.
Opinion: Promise of the American Dream is broken
A boy sits in his uncle's home April 21 in Owsley County, Kentucky, where 44.5% of residents live below the poverty line.
April 27th, 2012
11:18 AM ET

Opinion: Promise of the American Dream is broken

Editor's note: Tavis Smiley is the host of the late-night television talk show "Tavis Smiley" on PBS and Cornel West is a professor at Princeton. They co-host "Smiley & West" on Public Radio International, and their new book is "The Rich and the Rest of Us: A Poverty Manifesto."

By Tavis Smiley and Cornel West, Special to CNN

(CNN) - The U.S. Department of Labor recently announced that the unemployment rate fell to 8.2%. That should have been a signal that jobs are coming back and that the economy is about to rebound. But, as many economists say, the numbers fell primarily because unemployed Americans have become so discouraged with trying to find a job that they've simply quit looking.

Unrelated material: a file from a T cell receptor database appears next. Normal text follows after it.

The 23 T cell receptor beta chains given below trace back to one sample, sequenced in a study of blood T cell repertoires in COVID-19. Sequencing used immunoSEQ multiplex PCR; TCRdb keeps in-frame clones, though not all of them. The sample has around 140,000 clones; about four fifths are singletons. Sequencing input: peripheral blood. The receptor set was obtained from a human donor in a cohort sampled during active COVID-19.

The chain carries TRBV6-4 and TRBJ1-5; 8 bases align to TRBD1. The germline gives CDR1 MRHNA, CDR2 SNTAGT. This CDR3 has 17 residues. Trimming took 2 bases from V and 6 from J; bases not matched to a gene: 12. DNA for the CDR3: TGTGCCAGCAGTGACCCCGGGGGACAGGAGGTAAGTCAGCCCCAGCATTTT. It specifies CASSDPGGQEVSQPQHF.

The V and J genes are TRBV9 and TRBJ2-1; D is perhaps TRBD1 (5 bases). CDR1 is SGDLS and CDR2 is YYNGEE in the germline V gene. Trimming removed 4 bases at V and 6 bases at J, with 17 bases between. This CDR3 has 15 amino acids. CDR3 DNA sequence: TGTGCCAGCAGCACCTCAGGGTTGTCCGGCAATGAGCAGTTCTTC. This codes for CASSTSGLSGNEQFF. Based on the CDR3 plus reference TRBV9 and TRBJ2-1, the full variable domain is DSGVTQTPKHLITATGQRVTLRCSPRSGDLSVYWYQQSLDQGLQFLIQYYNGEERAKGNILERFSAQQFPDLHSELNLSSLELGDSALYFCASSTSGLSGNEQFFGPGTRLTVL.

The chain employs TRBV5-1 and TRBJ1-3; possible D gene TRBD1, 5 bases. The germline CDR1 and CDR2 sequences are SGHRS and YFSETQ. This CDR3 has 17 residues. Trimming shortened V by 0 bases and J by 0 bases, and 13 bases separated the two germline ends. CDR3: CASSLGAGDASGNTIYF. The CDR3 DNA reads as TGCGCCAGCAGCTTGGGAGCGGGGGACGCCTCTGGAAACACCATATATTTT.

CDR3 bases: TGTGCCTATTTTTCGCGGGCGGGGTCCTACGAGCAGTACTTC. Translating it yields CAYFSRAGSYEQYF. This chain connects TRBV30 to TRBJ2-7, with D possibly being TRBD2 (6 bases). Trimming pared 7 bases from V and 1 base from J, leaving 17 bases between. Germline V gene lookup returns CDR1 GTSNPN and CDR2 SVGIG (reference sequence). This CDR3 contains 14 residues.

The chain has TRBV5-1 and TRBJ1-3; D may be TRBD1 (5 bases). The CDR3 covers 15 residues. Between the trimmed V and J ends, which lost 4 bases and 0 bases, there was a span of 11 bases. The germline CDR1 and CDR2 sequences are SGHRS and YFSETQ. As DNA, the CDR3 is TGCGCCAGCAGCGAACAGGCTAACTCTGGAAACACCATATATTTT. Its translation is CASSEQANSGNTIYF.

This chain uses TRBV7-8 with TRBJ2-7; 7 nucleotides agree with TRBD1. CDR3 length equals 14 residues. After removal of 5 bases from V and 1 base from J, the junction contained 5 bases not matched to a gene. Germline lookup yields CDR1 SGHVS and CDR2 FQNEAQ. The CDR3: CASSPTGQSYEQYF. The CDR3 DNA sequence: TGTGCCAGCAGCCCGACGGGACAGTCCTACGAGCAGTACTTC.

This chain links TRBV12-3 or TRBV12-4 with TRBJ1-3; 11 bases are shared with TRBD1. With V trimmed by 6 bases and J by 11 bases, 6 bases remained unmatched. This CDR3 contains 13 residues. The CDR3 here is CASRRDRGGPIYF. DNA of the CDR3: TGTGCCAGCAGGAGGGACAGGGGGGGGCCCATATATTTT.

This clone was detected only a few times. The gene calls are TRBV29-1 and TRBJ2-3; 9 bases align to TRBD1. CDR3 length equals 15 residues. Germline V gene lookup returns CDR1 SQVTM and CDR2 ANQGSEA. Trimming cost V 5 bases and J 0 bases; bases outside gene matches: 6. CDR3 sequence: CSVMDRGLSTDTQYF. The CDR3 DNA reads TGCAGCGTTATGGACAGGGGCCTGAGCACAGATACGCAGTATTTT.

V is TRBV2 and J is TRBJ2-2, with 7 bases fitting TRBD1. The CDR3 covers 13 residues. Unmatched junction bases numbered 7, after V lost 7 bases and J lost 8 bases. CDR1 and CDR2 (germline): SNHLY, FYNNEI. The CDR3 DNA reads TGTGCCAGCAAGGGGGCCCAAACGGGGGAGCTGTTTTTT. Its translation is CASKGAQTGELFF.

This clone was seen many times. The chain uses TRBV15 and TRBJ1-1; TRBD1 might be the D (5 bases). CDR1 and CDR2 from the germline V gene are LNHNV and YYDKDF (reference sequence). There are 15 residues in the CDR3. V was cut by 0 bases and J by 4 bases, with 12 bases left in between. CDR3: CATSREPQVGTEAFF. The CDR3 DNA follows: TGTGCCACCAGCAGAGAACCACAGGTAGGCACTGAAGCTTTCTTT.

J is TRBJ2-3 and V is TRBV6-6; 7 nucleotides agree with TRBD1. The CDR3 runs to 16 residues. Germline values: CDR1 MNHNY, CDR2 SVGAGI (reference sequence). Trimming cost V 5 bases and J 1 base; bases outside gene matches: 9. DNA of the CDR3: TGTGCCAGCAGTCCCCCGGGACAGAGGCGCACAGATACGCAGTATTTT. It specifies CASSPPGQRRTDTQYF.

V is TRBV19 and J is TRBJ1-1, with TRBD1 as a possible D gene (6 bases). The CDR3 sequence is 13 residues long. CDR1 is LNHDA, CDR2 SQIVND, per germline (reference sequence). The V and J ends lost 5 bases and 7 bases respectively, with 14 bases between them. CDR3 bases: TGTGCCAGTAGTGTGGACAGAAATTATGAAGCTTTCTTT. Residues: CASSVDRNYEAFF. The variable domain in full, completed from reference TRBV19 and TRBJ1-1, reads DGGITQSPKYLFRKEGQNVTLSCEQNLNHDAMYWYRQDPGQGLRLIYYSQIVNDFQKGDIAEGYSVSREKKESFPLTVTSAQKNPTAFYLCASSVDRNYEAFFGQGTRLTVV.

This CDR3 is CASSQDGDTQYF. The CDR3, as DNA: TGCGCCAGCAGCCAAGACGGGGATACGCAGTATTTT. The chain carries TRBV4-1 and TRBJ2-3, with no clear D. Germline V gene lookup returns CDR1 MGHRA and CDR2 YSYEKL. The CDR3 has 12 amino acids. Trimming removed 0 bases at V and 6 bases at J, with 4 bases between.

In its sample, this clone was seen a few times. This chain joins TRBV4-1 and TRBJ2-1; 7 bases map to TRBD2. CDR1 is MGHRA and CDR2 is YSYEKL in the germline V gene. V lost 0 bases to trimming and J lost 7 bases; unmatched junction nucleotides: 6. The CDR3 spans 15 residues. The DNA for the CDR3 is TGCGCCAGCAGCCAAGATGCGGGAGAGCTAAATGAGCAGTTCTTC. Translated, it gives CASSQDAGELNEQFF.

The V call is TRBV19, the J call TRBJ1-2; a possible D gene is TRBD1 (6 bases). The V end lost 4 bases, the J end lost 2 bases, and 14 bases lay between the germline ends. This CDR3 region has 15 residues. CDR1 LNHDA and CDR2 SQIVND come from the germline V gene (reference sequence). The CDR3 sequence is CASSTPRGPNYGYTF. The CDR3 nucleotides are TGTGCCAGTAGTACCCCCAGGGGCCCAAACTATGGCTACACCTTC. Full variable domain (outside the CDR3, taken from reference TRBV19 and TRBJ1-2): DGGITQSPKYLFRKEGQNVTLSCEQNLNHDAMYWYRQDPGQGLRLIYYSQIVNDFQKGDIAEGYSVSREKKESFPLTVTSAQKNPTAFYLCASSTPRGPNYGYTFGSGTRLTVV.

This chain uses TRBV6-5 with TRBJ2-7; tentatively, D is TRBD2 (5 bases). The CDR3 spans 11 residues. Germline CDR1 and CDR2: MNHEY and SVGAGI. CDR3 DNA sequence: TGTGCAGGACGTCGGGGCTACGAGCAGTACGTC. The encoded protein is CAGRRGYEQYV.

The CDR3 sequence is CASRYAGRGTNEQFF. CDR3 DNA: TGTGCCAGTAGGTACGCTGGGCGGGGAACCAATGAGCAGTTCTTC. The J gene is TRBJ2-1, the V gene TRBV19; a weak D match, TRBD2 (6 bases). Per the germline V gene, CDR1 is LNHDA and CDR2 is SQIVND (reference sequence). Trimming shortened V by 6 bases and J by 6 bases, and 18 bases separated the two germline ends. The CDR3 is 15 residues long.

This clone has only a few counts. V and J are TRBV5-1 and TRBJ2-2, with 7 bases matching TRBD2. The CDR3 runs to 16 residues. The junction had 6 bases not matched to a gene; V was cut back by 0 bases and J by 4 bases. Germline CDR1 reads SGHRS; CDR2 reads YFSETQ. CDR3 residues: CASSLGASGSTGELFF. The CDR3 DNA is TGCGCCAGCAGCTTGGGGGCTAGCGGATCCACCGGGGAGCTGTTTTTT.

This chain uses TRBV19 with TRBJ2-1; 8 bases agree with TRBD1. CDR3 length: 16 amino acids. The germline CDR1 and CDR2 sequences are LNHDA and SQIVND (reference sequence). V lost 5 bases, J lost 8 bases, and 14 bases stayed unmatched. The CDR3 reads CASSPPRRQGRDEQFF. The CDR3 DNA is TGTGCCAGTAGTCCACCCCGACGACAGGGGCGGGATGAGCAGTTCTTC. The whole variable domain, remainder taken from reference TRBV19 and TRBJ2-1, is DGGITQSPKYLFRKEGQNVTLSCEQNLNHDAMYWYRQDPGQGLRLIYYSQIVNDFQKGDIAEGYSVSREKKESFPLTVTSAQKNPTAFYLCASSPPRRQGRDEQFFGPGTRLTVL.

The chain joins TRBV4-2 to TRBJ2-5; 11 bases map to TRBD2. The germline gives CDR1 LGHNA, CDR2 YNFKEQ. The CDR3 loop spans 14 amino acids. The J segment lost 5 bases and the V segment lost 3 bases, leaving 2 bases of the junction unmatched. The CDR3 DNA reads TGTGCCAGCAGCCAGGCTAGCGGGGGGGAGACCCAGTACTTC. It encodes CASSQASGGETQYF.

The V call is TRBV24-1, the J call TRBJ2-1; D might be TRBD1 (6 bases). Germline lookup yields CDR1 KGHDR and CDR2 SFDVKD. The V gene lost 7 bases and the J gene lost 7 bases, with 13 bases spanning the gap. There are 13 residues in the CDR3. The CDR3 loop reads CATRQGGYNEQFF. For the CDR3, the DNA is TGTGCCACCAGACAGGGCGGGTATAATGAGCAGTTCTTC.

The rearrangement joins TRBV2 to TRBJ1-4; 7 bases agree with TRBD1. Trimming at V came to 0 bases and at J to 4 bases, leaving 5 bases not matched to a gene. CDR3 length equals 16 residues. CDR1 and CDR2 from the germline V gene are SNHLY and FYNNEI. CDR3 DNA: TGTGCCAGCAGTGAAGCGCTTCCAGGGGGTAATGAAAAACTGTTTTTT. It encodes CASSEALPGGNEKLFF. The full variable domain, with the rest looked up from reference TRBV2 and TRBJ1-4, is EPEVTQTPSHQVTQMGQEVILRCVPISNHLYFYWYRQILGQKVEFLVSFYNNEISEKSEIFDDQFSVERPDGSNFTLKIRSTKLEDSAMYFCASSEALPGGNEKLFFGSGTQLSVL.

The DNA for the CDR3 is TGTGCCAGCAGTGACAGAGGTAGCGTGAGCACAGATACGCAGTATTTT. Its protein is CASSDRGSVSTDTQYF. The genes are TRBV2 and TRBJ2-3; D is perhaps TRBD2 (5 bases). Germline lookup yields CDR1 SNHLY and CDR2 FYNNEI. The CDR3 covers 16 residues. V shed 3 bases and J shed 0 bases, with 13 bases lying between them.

Because nearly one-third of the American middle class, mostly families with children, have fallen into poverty or are one paycheck away from poverty, it is paramount that we dissect the root causes of this mass disenfranchisement within the American workforce. This was the motivation behind "The Poverty Tour: A Call to Conscience," our 18-city bus tour that traveled across the country last year. It was designed to bring more attention to the plight of impoverished Americans.

These citizens do not fit the negative stereotypes and propaganda that we've heard during the Republican presidential primary contests. The candidates who have vowed to cut government subsidies speak of the poor as if their constituents had been exempted from the millions who, despite their middle-class identification and aspirations, now fall beneath the established poverty line.

Read Tavis Smiley and Cornel West's full column